With the recent uptick in natural disasters, it has never been more important for horse owners to have an emergency plan in place. Uncontrolled wildfires, flooding as a result of mega-storms and massive destruction due to hurricane-force winds are all conditions that may force the evacuation of horses from their homes. In cases such as these, having a detailed action plan can aid in saving the lives of both humans and horses. Having important documents for each horse in a safe and organized place can save time if a last-minute evacuation is required. Coggins paperwork, vaccine records and microchip information are invaluable for identification of lost horses as well as necessary should you have to evacuate to a temporary shelter or boarding facility. Understanding local and regional emergency protocols and resources should also be part of a well-designed emergency plan. The NJ Office of Emergency Management has a wealth of online resources (link below) that are specific to the state and can help you in creating a unique plan for your personal situation.
Some of the important considerations that must be addressed by an emergency plan include transportation, feed and water rations, and potential relocation. The transport of horses during an emergency situation may not be feasible in some cases and the focus of a disaster plan then becomes how to make the property and facilities safest during extreme weather conditions. Having enough food and water on-hand to last for an extended period of time is another crucial consideration when preparing for natural disasters. If the potential for loss of power exists, stockpiling water may be necessary. A good rule of thumb is to assume that each horse on the property will need between 30 and 40 liters of water daily. The use of heavy-duty water troughs can then serve as reservoirs for water should the water supply be cut off during a storm. Having enough good-quality forage on-hand to sustain horses through an extended period of time is another consideration that must be thought out ahead of a weather-related event. Minimum intake for a horse is approximately 1.5% of its body weight daily in forage. Based on this, a 1000-pound horse would need 15 pounds of forage daily.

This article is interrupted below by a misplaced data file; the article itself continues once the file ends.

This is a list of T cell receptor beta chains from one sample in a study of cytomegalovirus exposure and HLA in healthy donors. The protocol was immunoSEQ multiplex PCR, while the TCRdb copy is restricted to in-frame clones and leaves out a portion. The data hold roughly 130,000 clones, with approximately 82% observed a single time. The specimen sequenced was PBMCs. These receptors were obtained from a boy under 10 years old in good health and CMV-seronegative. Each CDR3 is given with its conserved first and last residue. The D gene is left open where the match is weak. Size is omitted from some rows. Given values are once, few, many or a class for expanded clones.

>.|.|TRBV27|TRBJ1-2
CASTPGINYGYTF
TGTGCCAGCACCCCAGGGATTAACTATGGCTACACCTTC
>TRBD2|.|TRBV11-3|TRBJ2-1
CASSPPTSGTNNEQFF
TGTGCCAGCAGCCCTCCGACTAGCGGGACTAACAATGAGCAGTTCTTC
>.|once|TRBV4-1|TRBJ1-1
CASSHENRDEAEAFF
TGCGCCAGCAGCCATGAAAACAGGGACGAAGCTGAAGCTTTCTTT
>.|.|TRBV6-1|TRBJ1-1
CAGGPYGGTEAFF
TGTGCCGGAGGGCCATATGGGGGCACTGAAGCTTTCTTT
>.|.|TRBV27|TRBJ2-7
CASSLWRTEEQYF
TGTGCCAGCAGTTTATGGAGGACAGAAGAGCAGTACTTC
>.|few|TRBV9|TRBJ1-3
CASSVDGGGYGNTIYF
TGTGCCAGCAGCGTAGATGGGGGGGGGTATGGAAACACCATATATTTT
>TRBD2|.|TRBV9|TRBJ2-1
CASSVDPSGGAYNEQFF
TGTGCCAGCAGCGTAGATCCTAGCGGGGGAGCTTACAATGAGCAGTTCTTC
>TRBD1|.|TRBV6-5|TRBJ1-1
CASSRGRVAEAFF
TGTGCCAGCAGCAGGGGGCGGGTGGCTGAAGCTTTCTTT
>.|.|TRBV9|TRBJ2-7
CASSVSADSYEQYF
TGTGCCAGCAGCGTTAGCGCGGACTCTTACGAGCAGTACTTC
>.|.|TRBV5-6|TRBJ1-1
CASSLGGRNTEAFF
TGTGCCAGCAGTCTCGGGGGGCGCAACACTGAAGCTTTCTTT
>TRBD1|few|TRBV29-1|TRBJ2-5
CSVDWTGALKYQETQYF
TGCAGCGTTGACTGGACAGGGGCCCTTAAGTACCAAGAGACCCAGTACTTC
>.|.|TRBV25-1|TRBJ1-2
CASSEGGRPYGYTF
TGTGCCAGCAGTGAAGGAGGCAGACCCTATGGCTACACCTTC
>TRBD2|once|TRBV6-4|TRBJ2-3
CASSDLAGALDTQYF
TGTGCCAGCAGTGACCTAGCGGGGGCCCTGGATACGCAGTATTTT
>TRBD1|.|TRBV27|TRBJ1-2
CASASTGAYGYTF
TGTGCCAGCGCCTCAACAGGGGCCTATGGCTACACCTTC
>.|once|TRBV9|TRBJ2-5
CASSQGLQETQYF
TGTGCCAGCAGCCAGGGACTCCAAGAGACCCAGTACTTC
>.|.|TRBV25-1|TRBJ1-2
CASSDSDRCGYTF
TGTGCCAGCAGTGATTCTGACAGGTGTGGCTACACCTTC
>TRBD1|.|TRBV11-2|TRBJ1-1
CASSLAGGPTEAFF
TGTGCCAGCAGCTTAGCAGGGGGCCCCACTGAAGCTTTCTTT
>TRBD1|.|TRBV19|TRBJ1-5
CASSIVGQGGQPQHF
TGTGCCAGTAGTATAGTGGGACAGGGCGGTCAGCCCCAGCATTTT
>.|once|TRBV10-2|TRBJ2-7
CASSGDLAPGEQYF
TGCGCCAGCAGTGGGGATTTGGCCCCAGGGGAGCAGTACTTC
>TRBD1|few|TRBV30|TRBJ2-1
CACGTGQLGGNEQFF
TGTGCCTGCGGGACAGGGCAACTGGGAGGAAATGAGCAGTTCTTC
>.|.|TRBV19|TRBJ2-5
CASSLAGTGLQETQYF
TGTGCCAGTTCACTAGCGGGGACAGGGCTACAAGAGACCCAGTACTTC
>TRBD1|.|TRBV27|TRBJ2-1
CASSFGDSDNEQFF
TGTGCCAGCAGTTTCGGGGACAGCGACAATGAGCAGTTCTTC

Several excellent online resources have been produced with veterinary collaboration by TheHorse.com and include articles and checklists that can be used as a guide to building your own disaster plan. UC Davis has also created a comprehensive library of disaster management resources for horse owners. Links to these resources and others discussed above can be found below.
20 Disaster Planning Questions:
FEMA Fact Sheets:
New Jersey Office of Emergency Management
Equine Emergency Checklist
UC Davis Disaster Preparedness